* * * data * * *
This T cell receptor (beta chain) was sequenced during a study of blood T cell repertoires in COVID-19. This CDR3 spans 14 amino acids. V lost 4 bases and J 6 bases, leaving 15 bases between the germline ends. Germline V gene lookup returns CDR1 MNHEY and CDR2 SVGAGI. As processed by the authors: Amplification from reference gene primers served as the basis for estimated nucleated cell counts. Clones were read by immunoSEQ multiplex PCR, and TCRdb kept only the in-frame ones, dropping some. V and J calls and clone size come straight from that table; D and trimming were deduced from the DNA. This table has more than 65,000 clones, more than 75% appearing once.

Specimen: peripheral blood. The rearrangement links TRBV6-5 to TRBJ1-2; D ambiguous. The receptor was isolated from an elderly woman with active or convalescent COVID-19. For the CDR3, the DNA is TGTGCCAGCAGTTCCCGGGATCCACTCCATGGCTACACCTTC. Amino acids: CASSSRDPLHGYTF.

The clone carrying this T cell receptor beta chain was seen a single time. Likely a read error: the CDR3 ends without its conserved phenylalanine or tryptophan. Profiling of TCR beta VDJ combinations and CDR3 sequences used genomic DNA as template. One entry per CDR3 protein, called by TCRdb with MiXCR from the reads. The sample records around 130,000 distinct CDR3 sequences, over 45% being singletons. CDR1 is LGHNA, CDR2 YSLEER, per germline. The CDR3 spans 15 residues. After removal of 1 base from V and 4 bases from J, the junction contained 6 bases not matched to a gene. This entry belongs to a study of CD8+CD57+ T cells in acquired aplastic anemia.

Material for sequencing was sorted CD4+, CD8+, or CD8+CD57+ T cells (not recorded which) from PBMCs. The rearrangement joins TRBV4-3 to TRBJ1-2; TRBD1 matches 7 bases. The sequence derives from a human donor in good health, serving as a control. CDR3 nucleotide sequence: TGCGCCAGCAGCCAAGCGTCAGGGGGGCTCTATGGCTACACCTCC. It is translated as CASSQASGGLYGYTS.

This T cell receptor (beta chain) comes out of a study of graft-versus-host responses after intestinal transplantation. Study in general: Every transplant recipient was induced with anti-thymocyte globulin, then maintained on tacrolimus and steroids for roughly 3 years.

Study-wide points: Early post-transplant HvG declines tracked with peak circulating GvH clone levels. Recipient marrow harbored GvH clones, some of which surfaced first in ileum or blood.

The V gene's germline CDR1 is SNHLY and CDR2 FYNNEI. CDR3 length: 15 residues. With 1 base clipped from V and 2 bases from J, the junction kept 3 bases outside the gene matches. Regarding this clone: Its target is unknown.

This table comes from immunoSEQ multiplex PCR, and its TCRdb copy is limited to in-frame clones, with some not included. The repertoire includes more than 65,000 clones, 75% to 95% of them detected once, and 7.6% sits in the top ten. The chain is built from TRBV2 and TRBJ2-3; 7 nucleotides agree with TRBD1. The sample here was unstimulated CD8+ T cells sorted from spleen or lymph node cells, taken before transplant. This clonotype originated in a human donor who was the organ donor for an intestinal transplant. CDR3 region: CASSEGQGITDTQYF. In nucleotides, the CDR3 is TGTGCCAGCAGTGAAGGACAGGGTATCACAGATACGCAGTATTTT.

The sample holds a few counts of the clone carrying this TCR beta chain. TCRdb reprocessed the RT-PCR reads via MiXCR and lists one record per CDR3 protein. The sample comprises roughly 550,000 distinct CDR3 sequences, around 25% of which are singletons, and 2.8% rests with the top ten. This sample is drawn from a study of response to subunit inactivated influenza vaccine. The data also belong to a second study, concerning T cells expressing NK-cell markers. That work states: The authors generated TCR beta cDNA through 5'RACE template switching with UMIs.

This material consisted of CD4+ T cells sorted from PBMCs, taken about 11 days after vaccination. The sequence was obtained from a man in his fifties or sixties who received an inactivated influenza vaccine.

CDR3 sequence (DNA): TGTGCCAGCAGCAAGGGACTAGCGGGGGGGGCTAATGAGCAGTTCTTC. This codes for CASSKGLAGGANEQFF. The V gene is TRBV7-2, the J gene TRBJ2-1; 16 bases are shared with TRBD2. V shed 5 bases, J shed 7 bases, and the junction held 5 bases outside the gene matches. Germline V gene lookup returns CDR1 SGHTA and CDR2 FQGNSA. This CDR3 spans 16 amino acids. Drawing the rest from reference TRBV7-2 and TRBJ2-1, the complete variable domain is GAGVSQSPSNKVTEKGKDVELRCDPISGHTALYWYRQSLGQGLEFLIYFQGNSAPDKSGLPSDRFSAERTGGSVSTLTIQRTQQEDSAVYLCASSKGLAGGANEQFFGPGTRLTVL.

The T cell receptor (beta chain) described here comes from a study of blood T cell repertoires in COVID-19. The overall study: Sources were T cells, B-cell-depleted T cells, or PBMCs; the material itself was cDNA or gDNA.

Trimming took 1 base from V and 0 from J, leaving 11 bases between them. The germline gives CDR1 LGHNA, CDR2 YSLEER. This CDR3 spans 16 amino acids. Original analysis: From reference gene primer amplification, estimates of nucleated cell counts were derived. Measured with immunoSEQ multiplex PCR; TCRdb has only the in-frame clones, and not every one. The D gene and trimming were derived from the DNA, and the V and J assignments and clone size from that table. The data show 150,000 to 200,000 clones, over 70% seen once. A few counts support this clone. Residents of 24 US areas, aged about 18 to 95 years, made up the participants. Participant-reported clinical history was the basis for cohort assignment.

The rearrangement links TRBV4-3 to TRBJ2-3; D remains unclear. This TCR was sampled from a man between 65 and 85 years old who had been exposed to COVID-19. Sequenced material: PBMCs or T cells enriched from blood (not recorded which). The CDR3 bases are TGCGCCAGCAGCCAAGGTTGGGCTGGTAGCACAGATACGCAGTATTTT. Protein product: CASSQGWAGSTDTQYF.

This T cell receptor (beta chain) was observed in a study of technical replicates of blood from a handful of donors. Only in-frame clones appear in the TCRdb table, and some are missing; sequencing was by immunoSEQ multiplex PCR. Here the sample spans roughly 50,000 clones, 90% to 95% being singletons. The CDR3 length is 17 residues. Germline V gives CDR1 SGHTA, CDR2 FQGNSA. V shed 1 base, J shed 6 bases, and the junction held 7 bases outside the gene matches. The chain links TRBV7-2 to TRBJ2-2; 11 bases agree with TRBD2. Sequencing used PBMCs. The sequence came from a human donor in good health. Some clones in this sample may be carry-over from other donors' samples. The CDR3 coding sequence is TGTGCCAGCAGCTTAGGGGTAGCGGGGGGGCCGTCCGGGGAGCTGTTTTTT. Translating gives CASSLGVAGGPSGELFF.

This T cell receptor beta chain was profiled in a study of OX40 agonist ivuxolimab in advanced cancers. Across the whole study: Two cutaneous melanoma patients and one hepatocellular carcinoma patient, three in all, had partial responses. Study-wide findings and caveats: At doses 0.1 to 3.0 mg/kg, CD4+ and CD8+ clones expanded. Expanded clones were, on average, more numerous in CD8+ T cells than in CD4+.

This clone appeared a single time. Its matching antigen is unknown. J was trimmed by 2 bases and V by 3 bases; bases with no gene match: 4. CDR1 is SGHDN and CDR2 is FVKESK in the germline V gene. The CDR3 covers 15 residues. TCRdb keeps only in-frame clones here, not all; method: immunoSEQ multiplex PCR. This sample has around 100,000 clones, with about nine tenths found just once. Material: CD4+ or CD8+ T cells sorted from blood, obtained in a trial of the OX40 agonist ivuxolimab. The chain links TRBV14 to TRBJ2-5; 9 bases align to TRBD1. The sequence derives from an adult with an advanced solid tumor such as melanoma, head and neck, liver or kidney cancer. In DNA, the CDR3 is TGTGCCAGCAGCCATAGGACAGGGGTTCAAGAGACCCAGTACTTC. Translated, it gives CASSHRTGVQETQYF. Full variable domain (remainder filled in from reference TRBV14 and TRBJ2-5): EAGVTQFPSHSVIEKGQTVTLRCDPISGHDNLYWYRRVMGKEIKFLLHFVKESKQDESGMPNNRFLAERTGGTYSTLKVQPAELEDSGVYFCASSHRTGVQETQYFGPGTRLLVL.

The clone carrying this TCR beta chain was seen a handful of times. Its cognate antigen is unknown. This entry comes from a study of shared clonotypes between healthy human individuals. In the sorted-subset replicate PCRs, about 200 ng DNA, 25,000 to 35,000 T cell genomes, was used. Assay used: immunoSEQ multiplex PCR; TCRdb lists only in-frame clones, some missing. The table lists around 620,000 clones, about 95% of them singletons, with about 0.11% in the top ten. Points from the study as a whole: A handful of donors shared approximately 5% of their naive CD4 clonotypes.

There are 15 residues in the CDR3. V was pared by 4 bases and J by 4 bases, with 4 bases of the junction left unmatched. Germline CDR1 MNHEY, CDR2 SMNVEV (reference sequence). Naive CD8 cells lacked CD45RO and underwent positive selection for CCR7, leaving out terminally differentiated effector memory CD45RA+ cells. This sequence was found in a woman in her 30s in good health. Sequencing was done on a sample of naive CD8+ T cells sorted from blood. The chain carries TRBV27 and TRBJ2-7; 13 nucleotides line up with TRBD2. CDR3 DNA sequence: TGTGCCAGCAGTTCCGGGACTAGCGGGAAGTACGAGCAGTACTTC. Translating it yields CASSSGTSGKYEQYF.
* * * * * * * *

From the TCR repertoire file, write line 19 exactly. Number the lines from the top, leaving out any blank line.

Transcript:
There are 15 residues in the CDR3. V was pared by 4 bases and J by 4 bases, with 4 bases of the junction left unmatched. Germline CDR1 MNHEY, CDR2 SMNVEV (reference sequence). Naive CD8 cells lacked CD45RO and underwent positive selection for CCR7, leaving out terminally differentiated effector memory CD45RA+ cells. This sequence was found in a woman in her 30s in good health. Sequencing was done on a sample of naive CD8+ T cells sorted from blood. The chain carries TRBV27 and TRBJ2-7; 13 nucleotides line up with TRBD2. CDR3 DNA sequence: TGTGCCAGCAGTTCCGGGACTAGCGGGAAGTACGAGCAGTACTTC. Translating it yields CASSSGTSGKYEQYF.